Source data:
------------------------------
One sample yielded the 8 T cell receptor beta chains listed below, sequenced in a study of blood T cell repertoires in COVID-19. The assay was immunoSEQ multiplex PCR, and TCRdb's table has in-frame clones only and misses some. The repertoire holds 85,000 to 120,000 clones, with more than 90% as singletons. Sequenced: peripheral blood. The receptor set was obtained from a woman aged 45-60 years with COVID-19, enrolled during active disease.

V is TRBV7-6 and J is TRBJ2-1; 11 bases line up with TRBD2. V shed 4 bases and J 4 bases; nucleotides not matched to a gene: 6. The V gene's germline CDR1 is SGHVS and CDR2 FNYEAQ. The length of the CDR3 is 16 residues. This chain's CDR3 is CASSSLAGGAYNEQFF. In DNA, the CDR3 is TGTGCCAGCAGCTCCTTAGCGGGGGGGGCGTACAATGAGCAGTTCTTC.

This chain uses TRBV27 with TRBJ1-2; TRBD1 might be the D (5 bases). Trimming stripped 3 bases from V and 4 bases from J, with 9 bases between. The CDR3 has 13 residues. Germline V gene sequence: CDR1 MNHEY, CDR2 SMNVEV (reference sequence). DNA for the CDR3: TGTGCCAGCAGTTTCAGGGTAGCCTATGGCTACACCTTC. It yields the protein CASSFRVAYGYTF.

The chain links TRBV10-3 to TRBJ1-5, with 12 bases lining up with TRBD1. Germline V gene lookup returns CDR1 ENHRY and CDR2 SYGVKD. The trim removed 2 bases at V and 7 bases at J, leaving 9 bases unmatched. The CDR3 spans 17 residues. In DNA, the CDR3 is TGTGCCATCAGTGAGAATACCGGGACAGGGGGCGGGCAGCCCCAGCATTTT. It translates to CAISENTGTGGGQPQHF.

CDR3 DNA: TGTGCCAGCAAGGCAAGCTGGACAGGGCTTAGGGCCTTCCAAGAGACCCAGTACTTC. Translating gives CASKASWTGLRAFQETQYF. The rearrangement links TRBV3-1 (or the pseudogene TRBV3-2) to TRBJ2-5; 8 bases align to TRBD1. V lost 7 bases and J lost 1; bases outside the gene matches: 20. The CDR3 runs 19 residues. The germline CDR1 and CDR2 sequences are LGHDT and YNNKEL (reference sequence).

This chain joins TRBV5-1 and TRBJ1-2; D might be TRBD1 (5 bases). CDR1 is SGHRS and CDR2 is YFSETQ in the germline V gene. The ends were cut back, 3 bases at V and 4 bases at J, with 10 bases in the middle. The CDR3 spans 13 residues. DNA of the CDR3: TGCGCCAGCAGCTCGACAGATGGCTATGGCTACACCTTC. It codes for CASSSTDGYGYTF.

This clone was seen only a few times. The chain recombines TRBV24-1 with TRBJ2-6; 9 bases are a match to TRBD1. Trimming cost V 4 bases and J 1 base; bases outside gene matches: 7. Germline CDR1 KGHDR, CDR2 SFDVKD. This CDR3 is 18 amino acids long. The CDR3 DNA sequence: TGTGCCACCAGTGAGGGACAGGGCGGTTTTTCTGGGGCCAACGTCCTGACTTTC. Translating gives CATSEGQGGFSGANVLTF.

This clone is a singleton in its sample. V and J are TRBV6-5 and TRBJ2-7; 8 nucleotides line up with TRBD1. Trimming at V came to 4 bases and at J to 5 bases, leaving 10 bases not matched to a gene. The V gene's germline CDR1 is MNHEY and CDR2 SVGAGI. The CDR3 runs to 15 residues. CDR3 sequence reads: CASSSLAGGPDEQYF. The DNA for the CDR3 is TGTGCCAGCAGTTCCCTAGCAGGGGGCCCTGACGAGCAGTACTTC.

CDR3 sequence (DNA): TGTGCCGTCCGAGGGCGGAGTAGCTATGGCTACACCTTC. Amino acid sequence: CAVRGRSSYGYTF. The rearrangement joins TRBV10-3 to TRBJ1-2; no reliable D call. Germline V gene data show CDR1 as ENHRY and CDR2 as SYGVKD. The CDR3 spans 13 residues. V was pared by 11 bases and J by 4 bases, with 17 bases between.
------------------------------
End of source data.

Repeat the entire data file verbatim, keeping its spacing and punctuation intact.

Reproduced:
One sample yielded the 8 T cell receptor beta chains listed below, sequenced in a study of blood T cell repertoires in COVID-19. The assay was immunoSEQ multiplex PCR, and TCRdb's table has in-frame clones only and misses some. The repertoire holds 85,000 to 120,000 clones, with more than 90% as singletons. Sequenced: peripheral blood. The receptor set was obtained from a woman aged 45-60 years with COVID-19, enrolled during active disease.

V is TRBV7-6 and J is TRBJ2-1; 11 bases line up with TRBD2. V shed 4 bases and J 4 bases; nucleotides not matched to a gene: 6. The V gene's germline CDR1 is SGHVS and CDR2 FNYEAQ. The length of the CDR3 is 16 residues. This chain's CDR3 is CASSSLAGGAYNEQFF. In DNA, the CDR3 is TGTGCCAGCAGCTCCTTAGCGGGGGGGGCGTACAATGAGCAGTTCTTC.

This chain uses TRBV27 with TRBJ1-2; TRBD1 might be the D (5 bases). Trimming stripped 3 bases from V and 4 bases from J, with 9 bases between. The CDR3 has 13 residues. Germline V gene sequence: CDR1 MNHEY, CDR2 SMNVEV (reference sequence). DNA for the CDR3: TGTGCCAGCAGTTTCAGGGTAGCCTATGGCTACACCTTC. It yields the protein CASSFRVAYGYTF.

The chain links TRBV10-3 to TRBJ1-5, with 12 bases lining up with TRBD1. Germline V gene lookup returns CDR1 ENHRY and CDR2 SYGVKD. The trim removed 2 bases at V and 7 bases at J, leaving 9 bases unmatched. The CDR3 spans 17 residues. In DNA, the CDR3 is TGTGCCATCAGTGAGAATACCGGGACAGGGGGCGGGCAGCCCCAGCATTTT. It translates to CAISENTGTGGGQPQHF.

CDR3 DNA: TGTGCCAGCAAGGCAAGCTGGACAGGGCTTAGGGCCTTCCAAGAGACCCAGTACTTC. Translating gives CASKASWTGLRAFQETQYF. The rearrangement links TRBV3-1 (or the pseudogene TRBV3-2) to TRBJ2-5; 8 bases align to TRBD1. V lost 7 bases and J lost 1; bases outside the gene matches: 20. The CDR3 runs 19 residues. The germline CDR1 and CDR2 sequences are LGHDT and YNNKEL (reference sequence).

This chain joins TRBV5-1 and TRBJ1-2; D might be TRBD1 (5 bases). CDR1 is SGHRS and CDR2 is YFSETQ in the germline V gene. The ends were cut back, 3 bases at V and 4 bases at J, with 10 bases in the middle. The CDR3 spans 13 residues. DNA of the CDR3: TGCGCCAGCAGCTCGACAGATGGCTATGGCTACACCTTC. It codes for CASSSTDGYGYTF.

This clone was seen only a few times. The chain recombines TRBV24-1 with TRBJ2-6; 9 bases are a match to TRBD1. Trimming cost V 4 bases and J 1 base; bases outside gene matches: 7. Germline CDR1 KGHDR, CDR2 SFDVKD. This CDR3 is 18 amino acids long. The CDR3 DNA sequence: TGTGCCACCAGTGAGGGACAGGGCGGTTTTTCTGGGGCCAACGTCCTGACTTTC. Translating gives CATSEGQGGFSGANVLTF.

This clone is a singleton in its sample. V and J are TRBV6-5 and TRBJ2-7; 8 nucleotides line up with TRBD1. Trimming at V came to 4 bases and at J to 5 bases, leaving 10 bases not matched to a gene. The V gene's germline CDR1 is MNHEY and CDR2 SVGAGI. The CDR3 runs to 15 residues. CDR3 sequence reads: CASSSLAGGPDEQYF. The DNA for the CDR3 is TGTGCCAGCAGTTCCCTAGCAGGGGGCCCTGACGAGCAGTACTTC.

CDR3 sequence (DNA): TGTGCCGTCCGAGGGCGGAGTAGCTATGGCTACACCTTC. Amino acid sequence: CAVRGRSSYGYTF. The rearrangement joins TRBV10-3 to TRBJ1-2; no reliable D call. Germline V gene data show CDR1 as ENHRY and CDR2 as SYGVKD. The CDR3 spans 13 residues. V was pared by 11 bases and J by 4 bases, with 17 bases between.